...And I was disappointed. Zapata's writing style is very straight forward, it always has been, which is not an insult in the slightest. It's not flowery at all, but while it's straight forward, there is also A LOT of it. Luna may be her longest book. A contemporary book just shouldn't be so long without an extremely complicated plot. When I opened the book my Kindle told me the average time to read it was 9 hours and 52 minutes...compared to usually a book being about 3 hours or so when I open them. But the reason for this is apparent when there is just a lot of extraneous detail in the writing. For example Luna mentions her purse repeatedly. So much so I honestly thought it was going to be a plot point in the book. She mentions locking it in a drawer. She mentions grabbing it for lunch.

I doubted I'd need it, but I'd watched an episode of a show once of someone who was in a wreck, died and couldn't be identified, so now I didn't like not having my ID with me at all times.

So I was surprised at the end when nothing comes of it. It was all unnecessary detail we didn't need. And part of the reason the book was so long. This isn't to say Zapata's previous books were short - they were all extremely long as well, and I'm pretty sure these were issues in those books too. However, I didn't have nearly as many issues with the characters or plot as I did with this one so I was able to overlook them.

I was concerned going into this book that it would be similar in plot to her previous books because the basics seemed similar - a woman and her boss start a relationship. That part actually wasn't that similar at all, so on that front I was happy. However, the characters are a whole other story. Ripley seems to be a mixture of ALL of her previous heroes in one. Gruff? CHECK. Barely speaks to heroine? CHECK. Broods? CHECK. Also secretly but not so secretly into the heroine, which any Zapata reader can spot a mile away? CHECK. We get almost nothing about Ripley as a character because we get to know him through Luna’s eyes so we get dribbles here and there.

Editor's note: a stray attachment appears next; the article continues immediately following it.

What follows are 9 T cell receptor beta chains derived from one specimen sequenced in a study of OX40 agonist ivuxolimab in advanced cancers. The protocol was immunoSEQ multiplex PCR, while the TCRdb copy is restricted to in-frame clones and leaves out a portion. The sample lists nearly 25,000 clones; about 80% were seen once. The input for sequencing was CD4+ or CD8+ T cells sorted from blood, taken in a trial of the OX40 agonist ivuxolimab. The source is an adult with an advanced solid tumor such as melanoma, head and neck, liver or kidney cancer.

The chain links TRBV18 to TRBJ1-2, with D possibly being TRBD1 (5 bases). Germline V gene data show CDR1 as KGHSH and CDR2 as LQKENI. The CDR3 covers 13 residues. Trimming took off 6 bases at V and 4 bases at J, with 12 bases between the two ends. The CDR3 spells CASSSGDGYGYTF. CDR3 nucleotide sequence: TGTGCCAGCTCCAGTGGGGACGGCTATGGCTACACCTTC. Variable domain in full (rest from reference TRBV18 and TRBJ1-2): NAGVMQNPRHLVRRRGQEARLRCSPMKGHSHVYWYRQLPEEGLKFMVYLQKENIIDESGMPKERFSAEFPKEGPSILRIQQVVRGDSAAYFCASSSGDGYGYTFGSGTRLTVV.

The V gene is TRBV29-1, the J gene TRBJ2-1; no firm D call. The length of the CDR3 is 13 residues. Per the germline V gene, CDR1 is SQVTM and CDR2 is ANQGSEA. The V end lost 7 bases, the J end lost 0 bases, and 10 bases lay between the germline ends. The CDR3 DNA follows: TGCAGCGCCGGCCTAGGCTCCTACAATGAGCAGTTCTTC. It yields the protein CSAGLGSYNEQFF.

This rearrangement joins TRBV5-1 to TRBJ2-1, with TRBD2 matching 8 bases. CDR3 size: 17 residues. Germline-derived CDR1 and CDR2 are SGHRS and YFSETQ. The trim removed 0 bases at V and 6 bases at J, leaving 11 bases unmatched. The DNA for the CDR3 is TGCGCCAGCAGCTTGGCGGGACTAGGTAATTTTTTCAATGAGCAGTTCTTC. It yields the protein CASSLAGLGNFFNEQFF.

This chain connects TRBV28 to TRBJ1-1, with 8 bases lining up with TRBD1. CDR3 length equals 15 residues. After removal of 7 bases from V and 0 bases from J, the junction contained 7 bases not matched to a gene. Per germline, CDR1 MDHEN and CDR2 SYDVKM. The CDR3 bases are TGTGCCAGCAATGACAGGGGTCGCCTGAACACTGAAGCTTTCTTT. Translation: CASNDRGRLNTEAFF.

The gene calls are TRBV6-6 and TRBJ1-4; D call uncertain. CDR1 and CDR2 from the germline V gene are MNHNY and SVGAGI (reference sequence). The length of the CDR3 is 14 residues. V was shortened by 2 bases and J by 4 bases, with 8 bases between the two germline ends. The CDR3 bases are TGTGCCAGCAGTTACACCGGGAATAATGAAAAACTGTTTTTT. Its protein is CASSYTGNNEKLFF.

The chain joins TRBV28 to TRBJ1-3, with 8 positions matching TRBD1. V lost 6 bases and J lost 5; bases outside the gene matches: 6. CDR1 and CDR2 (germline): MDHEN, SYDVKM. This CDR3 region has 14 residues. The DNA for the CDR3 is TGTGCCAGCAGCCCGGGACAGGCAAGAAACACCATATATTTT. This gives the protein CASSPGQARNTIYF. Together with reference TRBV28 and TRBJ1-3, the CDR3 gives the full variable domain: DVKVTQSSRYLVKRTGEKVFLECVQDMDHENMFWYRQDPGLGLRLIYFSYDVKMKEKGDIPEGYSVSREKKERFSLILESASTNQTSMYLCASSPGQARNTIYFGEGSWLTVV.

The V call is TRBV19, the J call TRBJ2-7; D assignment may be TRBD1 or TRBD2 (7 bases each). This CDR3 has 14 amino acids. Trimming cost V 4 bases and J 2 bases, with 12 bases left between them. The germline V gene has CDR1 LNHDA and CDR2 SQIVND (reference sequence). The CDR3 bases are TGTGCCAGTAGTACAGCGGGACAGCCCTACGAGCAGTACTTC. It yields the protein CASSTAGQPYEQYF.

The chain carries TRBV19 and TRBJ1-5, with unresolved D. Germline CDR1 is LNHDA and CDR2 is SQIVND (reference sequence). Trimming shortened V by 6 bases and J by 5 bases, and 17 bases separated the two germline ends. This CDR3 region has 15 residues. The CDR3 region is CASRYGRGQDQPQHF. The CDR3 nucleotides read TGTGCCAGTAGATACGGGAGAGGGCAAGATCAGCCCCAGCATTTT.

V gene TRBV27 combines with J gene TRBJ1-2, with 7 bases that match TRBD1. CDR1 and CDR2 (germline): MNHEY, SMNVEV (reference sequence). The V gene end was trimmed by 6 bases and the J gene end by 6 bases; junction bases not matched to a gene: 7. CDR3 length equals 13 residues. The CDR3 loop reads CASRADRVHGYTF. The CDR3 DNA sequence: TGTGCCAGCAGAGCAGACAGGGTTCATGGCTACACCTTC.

Luna, the heroine, was just a complete doormat. Some of this author's previous heroines have had a bit of this, but Luna just won this by a mile. She let everyone in her life completely walk all over her, starting with her sisters - who were complete assholes and I wanted to slap. But to complete her doormat characterization was the way she spoke, both in her inner monologue and in her conversations to the other characters.